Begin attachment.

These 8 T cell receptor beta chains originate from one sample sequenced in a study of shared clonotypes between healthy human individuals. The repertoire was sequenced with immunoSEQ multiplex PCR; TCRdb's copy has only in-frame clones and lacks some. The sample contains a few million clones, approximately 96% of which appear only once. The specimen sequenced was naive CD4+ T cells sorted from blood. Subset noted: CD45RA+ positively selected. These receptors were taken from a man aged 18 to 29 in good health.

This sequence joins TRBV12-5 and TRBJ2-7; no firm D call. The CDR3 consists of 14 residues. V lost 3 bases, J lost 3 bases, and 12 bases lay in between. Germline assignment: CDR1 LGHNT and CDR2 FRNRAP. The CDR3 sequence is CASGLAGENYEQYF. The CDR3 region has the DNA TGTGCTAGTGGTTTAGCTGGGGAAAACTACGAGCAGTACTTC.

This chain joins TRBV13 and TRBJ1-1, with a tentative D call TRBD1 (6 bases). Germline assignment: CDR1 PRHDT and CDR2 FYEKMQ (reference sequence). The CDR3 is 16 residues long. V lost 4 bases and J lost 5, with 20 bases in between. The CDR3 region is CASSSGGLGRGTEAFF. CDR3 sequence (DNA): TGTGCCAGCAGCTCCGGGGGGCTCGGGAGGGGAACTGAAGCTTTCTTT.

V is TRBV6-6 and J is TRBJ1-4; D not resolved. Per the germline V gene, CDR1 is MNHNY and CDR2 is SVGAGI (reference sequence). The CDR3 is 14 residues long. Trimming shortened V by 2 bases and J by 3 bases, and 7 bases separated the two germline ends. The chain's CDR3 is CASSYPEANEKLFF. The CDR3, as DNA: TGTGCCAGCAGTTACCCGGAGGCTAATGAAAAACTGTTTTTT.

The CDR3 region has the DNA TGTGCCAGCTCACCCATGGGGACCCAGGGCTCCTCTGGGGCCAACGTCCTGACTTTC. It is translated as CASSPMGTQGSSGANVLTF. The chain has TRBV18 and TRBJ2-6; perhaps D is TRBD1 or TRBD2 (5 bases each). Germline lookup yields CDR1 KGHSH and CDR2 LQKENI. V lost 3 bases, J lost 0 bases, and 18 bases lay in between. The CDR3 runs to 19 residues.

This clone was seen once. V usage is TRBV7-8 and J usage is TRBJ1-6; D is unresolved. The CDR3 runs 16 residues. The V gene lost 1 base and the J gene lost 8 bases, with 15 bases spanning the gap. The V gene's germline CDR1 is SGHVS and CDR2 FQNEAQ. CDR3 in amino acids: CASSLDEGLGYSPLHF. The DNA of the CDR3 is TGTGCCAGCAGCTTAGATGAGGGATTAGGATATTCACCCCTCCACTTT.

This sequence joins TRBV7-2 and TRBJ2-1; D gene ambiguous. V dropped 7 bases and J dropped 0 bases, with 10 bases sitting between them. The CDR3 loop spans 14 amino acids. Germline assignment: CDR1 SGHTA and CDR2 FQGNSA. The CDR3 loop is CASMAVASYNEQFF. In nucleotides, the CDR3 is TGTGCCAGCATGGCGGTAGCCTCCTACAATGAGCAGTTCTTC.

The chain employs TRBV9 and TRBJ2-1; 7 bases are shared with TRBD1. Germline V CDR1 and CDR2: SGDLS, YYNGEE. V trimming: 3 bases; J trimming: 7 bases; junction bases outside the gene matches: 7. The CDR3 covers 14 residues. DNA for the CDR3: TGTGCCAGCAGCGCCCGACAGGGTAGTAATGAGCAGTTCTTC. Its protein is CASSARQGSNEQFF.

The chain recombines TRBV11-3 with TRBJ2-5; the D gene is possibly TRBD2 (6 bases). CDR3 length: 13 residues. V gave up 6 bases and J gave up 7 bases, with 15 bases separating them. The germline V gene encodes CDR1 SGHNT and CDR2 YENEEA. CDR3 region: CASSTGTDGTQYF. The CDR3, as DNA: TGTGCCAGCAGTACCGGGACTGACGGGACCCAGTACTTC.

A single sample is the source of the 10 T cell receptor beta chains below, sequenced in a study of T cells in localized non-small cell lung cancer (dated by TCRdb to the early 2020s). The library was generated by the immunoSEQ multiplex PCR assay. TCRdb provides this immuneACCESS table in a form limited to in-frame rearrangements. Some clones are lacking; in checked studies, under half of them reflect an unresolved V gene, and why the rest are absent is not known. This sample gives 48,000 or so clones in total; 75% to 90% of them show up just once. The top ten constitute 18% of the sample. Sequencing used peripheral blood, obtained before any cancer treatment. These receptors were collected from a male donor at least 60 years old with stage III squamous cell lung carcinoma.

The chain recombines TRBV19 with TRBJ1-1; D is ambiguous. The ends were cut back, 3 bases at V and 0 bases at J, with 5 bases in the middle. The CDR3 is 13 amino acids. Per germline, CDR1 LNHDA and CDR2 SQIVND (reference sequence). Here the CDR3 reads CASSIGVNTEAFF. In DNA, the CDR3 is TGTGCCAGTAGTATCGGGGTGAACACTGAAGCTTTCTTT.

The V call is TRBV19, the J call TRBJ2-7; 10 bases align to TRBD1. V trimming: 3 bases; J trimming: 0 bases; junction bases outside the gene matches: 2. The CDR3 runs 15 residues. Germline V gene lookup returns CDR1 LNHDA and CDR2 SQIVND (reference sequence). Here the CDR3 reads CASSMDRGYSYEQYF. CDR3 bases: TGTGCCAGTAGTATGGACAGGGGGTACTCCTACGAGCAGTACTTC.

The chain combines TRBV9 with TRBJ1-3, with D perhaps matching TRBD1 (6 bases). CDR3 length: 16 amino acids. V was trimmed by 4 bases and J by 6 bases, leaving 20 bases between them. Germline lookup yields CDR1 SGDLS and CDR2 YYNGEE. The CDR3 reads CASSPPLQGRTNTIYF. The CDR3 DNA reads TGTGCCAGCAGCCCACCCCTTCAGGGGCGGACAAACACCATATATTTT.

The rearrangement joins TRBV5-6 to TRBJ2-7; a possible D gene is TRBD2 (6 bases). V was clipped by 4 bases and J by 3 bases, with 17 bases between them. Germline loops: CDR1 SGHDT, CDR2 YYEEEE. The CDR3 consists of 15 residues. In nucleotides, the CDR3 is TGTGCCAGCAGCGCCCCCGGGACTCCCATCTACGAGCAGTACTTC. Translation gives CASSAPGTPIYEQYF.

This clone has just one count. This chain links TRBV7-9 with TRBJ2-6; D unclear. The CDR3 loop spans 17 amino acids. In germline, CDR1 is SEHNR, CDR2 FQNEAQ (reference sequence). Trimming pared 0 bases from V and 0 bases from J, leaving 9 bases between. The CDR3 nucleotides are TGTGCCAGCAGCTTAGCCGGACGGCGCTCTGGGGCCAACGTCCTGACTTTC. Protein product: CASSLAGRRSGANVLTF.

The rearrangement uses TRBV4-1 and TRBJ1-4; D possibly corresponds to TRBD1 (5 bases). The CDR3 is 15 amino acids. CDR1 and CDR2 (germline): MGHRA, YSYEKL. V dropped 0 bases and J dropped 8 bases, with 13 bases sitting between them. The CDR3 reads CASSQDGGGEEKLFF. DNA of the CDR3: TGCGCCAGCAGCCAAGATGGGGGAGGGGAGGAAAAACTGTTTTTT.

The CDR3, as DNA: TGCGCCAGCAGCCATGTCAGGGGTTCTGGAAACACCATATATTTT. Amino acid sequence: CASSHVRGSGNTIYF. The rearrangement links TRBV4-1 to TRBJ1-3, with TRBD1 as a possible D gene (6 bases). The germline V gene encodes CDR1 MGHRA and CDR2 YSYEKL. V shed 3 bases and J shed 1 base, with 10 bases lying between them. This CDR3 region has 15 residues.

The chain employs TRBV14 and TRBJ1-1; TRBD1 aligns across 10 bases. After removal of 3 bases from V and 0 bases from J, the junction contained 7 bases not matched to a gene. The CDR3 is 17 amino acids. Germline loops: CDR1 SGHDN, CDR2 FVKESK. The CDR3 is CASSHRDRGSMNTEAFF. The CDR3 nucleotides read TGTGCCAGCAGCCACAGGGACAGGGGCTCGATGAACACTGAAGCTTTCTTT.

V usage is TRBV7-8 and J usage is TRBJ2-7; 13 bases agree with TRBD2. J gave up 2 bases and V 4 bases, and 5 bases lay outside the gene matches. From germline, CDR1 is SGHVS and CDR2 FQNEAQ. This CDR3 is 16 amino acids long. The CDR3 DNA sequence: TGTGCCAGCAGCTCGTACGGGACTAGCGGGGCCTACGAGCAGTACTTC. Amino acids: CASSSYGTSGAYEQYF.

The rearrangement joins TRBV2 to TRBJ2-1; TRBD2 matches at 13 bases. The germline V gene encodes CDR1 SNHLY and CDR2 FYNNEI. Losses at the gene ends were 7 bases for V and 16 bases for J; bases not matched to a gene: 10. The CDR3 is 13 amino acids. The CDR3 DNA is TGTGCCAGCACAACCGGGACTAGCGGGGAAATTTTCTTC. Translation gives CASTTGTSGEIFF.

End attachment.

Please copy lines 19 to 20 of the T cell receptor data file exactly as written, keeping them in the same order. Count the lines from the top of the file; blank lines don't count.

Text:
V usage is TRBV7-8 and J usage is TRBJ2-7; 13 bases agree with TRBD2. J gave up 2 bases and V 4 bases, and 5 bases lay outside the gene matches. From germline, CDR1 is SGHVS and CDR2 FQNEAQ. This CDR3 is 16 amino acids long. The CDR3 DNA sequence: TGTGCCAGCAGCTCGTACGGGACTAGCGGGGCCTACGAGCAGTACTTC. Amino acids: CASSSYGTSGAYEQYF.

The rearrangement joins TRBV2 to TRBJ2-1; TRBD2 matches at 13 bases. The germline V gene encodes CDR1 SNHLY and CDR2 FYNNEI. Losses at the gene ends were 7 bases for V and 16 bases for J; bases not matched to a gene: 10. The CDR3 is 13 amino acids. The CDR3 DNA is TGTGCCAGCACAACCGGGACTAGCGGGGAAATTTTCTTC. Translation gives CASTTGTSGEIFF.